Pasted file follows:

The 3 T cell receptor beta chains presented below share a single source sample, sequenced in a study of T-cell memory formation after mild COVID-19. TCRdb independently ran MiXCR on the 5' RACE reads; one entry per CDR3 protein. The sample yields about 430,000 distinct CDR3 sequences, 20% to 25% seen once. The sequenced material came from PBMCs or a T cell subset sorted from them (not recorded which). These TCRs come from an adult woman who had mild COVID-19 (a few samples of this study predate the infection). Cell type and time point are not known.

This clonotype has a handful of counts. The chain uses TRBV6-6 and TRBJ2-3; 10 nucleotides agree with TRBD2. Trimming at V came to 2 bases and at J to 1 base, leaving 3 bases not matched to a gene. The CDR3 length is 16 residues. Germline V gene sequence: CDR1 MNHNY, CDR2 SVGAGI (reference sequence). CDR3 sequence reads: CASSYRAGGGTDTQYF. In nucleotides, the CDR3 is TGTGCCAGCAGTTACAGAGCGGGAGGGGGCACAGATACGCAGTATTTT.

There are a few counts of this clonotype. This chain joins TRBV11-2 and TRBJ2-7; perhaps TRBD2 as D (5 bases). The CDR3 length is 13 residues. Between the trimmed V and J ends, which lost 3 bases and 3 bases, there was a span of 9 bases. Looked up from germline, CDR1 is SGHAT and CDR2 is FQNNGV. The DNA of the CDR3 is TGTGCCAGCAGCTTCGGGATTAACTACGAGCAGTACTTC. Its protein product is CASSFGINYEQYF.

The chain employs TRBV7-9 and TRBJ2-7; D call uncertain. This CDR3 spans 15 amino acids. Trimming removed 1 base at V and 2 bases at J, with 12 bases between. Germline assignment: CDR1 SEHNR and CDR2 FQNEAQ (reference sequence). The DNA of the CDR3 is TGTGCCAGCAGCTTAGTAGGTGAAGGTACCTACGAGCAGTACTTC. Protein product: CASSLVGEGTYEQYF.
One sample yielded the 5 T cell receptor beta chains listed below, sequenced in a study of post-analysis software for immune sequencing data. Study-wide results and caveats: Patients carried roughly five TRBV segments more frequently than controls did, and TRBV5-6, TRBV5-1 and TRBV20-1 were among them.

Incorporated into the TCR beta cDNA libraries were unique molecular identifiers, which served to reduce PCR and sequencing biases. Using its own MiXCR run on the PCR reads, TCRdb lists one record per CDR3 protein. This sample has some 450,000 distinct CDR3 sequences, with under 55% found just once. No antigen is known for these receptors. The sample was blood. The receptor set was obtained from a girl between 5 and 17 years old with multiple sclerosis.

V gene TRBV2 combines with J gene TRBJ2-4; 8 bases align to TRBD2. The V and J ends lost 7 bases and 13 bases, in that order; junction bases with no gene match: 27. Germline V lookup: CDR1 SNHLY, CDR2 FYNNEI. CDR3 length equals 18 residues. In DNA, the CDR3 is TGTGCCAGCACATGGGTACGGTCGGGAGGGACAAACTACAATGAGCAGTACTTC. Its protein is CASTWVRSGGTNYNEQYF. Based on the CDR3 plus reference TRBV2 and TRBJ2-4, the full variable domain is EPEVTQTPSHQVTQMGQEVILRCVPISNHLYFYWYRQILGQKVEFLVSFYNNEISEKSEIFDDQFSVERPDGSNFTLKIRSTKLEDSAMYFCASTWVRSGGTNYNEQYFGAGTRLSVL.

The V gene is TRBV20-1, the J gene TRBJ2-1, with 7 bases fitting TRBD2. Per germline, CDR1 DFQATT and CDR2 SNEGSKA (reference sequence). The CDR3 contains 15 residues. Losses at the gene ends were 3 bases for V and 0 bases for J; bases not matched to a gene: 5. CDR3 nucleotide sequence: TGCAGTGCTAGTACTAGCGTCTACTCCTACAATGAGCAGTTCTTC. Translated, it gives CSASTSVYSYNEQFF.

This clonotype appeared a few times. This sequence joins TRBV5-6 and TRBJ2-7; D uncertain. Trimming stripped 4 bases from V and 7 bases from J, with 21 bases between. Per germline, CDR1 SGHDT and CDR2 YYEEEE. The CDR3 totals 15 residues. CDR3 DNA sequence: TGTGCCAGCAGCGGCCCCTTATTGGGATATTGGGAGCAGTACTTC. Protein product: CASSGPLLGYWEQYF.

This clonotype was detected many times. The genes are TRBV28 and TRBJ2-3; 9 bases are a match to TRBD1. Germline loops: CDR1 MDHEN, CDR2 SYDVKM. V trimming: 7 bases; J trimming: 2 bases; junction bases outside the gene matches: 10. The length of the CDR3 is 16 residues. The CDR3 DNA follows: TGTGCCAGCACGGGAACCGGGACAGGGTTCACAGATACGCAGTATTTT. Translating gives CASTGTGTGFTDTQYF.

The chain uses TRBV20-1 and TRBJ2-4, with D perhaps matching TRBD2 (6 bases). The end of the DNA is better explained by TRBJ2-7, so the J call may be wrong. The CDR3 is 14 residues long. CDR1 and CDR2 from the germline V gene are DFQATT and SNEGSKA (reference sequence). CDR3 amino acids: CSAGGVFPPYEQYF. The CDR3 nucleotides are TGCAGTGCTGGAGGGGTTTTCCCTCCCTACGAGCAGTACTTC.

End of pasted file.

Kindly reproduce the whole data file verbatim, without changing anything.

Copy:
The 3 T cell receptor beta chains presented below share a single source sample, sequenced in a study of T-cell memory formation after mild COVID-19. TCRdb independently ran MiXCR on the 5' RACE reads; one entry per CDR3 protein. The sample yields about 430,000 distinct CDR3 sequences, 20% to 25% seen once. The sequenced material came from PBMCs or a T cell subset sorted from them (not recorded which). These TCRs come from an adult woman who had mild COVID-19 (a few samples of this study predate the infection). Cell type and time point are not known.

This clonotype has a handful of counts. The chain uses TRBV6-6 and TRBJ2-3; 10 nucleotides agree with TRBD2. Trimming at V came to 2 bases and at J to 1 base, leaving 3 bases not matched to a gene. The CDR3 length is 16 residues. Germline V gene sequence: CDR1 MNHNY, CDR2 SVGAGI (reference sequence). CDR3 sequence reads: CASSYRAGGGTDTQYF. In nucleotides, the CDR3 is TGTGCCAGCAGTTACAGAGCGGGAGGGGGCACAGATACGCAGTATTTT.

There are a few counts of this clonotype. This chain joins TRBV11-2 and TRBJ2-7; perhaps TRBD2 as D (5 bases). The CDR3 length is 13 residues. Between the trimmed V and J ends, which lost 3 bases and 3 bases, there was a span of 9 bases. Looked up from germline, CDR1 is SGHAT and CDR2 is FQNNGV. The DNA of the CDR3 is TGTGCCAGCAGCTTCGGGATTAACTACGAGCAGTACTTC. Its protein product is CASSFGINYEQYF.

The chain employs TRBV7-9 and TRBJ2-7; D call uncertain. This CDR3 spans 15 amino acids. Trimming removed 1 base at V and 2 bases at J, with 12 bases between. Germline assignment: CDR1 SEHNR and CDR2 FQNEAQ (reference sequence). The DNA of the CDR3 is TGTGCCAGCAGCTTAGTAGGTGAAGGTACCTACGAGCAGTACTTC. Protein product: CASSLVGEGTYEQYF.
One sample yielded the 5 T cell receptor beta chains listed below, sequenced in a study of post-analysis software for immune sequencing data. Study-wide results and caveats: Patients carried roughly five TRBV segments more frequently than controls did, and TRBV5-6, TRBV5-1 and TRBV20-1 were among them.

Incorporated into the TCR beta cDNA libraries were unique molecular identifiers, which served to reduce PCR and sequencing biases. Using its own MiXCR run on the PCR reads, TCRdb lists one record per CDR3 protein. This sample has some 450,000 distinct CDR3 sequences, with under 55% found just once. No antigen is known for these receptors. The sample was blood. The receptor set was obtained from a girl between 5 and 17 years old with multiple sclerosis.

V gene TRBV2 combines with J gene TRBJ2-4; 8 bases align to TRBD2. The V and J ends lost 7 bases and 13 bases, in that order; junction bases with no gene match: 27. Germline V lookup: CDR1 SNHLY, CDR2 FYNNEI. CDR3 length equals 18 residues. In DNA, the CDR3 is TGTGCCAGCACATGGGTACGGTCGGGAGGGACAAACTACAATGAGCAGTACTTC. Its protein is CASTWVRSGGTNYNEQYF. Based on the CDR3 plus reference TRBV2 and TRBJ2-4, the full variable domain is EPEVTQTPSHQVTQMGQEVILRCVPISNHLYFYWYRQILGQKVEFLVSFYNNEISEKSEIFDDQFSVERPDGSNFTLKIRSTKLEDSAMYFCASTWVRSGGTNYNEQYFGAGTRLSVL.

The V gene is TRBV20-1, the J gene TRBJ2-1, with 7 bases fitting TRBD2. Per germline, CDR1 DFQATT and CDR2 SNEGSKA (reference sequence). The CDR3 contains 15 residues. Losses at the gene ends were 3 bases for V and 0 bases for J; bases not matched to a gene: 5. CDR3 nucleotide sequence: TGCAGTGCTAGTACTAGCGTCTACTCCTACAATGAGCAGTTCTTC. Translated, it gives CSASTSVYSYNEQFF.

This clonotype appeared a few times. This sequence joins TRBV5-6 and TRBJ2-7; D uncertain. Trimming stripped 4 bases from V and 7 bases from J, with 21 bases between. Per germline, CDR1 SGHDT and CDR2 YYEEEE. The CDR3 totals 15 residues. CDR3 DNA sequence: TGTGCCAGCAGCGGCCCCTTATTGGGATATTGGGAGCAGTACTTC. Protein product: CASSGPLLGYWEQYF.

This clonotype was detected many times. The genes are TRBV28 and TRBJ2-3; 9 bases are a match to TRBD1. Germline loops: CDR1 MDHEN, CDR2 SYDVKM. V trimming: 7 bases; J trimming: 2 bases; junction bases outside the gene matches: 10. The length of the CDR3 is 16 residues. The CDR3 DNA follows: TGTGCCAGCACGGGAACCGGGACAGGGTTCACAGATACGCAGTATTTT. Translating gives CASTGTGTGFTDTQYF.

The chain uses TRBV20-1 and TRBJ2-4, with D perhaps matching TRBD2 (6 bases). The end of the DNA is better explained by TRBJ2-7, so the J call may be wrong. The CDR3 is 14 residues long. CDR1 and CDR2 from the germline V gene are DFQATT and SNEGSKA (reference sequence). CDR3 amino acids: CSAGGVFPPYEQYF. The CDR3 nucleotides are TGCAGTGCTGGAGGGGTTTTCCCTCCCTACGAGCAGTACTTC.